I learned that you can’t sail a boat directly into the wind, but have to do something called tacking – to move the bow (front end) of your boat back and forth at an angle to the wind.  To zigzag your way forward.  That’s good advice sometimes, at least good for me.  The best way through challenges is not always to muscle my way through, even though I have learned all too well to do that.  A better way comes in keeping your eye on your goal, and trusting in the slow and steady process of winding your way back and forth to get there.

But to go this way, you have to learn how to tack.

To tack, you push the tiller (a long stick that controls the rudder on the boat) away from you as the bow (the front of the boat) moves through the wind.  Right there in the middle, when the bow is facing directly into the wind, there is a terrible luffing (flapping) of sails.  As the bow continues to move through the wind, eventually the wind catches the other side of the sail, and the boom (a huge piece of wood attached to the bottom of the main sail) flies above (and hopefully not into) your head, as the sail fills with wind on the other side.

I hated tacking.

As I have hated most transitions in my life.

I tensed up just thinking about needing to tack, and right in the middle often got scared.  Felt out of control and not quite sure I was actually going to make it through.  Sometimes tried to turn around and go back, which only leads to more terrible flapping of sails and a very tippy boat.

I have struggled with the transitions in my life.

So, often I have preferred to live my life in one direction.

But sometimes, you need to change directions.

Sometimes there are rocks in front of you and you have to turn or crash. boats and birthday 065 Sometimes someone you love dies or a relationship ends.  A child is born, or a child goes away to school.  Or that’s you going away to school.  You get sick, lose a job or get a new job.  Something ends and before something new can begin, you need to change directions in order to keep moving forward in your life.

And sometimes, you just want to go a different way.  Maybe despite everything in you that loves stability and security, you have a feeling that there is more out there for you to see and experience.  A bigger horizon to explore.

Sometimes the new chooses us.

Sometimes we choose the new.

Either way can be hard.

No, I don’t make those transitions easily.  Sometimes, I’ve just closed my eyes, grabbed on tight and held my breath.

Not a very good way to sail.

You can’t move a sailboat or the boat of your life forward well when you are all tensed up.  Instead, you need to keep your eyes open.  Hold that point ahead, even when you lose it in the fog.  Keep your breath quiet, and concentration strong.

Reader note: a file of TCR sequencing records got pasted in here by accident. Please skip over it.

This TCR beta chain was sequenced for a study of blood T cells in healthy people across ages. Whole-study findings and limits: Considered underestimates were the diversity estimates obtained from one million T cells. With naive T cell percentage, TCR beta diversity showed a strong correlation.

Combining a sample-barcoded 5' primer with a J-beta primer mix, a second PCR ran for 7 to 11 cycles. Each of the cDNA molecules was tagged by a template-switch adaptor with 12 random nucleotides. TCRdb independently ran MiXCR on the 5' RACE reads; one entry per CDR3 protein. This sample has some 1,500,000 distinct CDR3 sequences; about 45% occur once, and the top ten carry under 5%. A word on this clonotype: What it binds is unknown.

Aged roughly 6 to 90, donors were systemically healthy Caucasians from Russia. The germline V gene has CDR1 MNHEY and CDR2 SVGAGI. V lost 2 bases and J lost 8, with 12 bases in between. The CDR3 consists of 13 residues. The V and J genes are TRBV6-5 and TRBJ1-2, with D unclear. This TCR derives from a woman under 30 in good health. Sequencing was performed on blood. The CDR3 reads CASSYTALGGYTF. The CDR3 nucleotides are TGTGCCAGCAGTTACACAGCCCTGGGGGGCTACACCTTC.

It takes some practice to learn to tack well.

sailing school 006This year, I mark my twentieth year as pastor here at University Congregational United Church of Christ.  I can’t believe how fast the time has gone.  I feel like I’ve been here just a few years.

I’ve realized, much to my surprise, that what keeps me enlivened in my ministry here is the fact that despite everything in me that doesn’t like change and transitions, I have learned how to tack.  Practiced again and again changing directions, re-inventing my ministry, my roles, my place.  I’ve grown and changed.  Put down work I’d loved doing, found new things I have loved.

I couldn’t have done this without the support of a community of deep love and high expectations.  A good combination for growth.  A good combination for my growth.  For these past twenty years I have yet to learn how to “coast” here and have constantly been challenged and stretched, encouraged to grow, change, mature – to learn how to tack.

It is a gift beyond words to be a leader in a community that has met and encouraged my changing self.  Yes, stumbling and falling at times along the way, but holding a trust that forward is not always to get it exactly right.  To be supported in the trying and failing, to be met time and again with forgiveness and grace.  To learn that the trying is the learning.  And I have been learning.

It is huge thing to trust ourselves and to trust each other in our growing, changing selves.  To not limit or define our lives by the familiar “tacks” we have taken, but by the far horizon that we are headed towards.  The very heart of faith, I believe, to trust in our own and each others becoming.  To dare to believe that the Creating One is at work in us, bringing new life out of endings and changes.

This spring, I look forward to a sabbatical and the privilege of getting to tack in a different direction for a few months.  To write, paint, and yes, sail.   To see where it all might lead.

In it all, at sea and in ministry, I am learning how to sail.  Maybe this boats and birthday 058really is me, growing a bit more comfortable in the tacking.  Trusting a bit more that I am going to be alright in the twists and turns, challenges and changes in life.  That we all are.

Could it be true?  Of course I doubt sometimes.  But I want to find out.   I want to keep going out and forward, to that edge beyond the edge of the horizon.  To find the way out deeper still across this sea of wonder, depth and grace that carries us all.  And through which, practice after practice, I am indeed, learning to sail.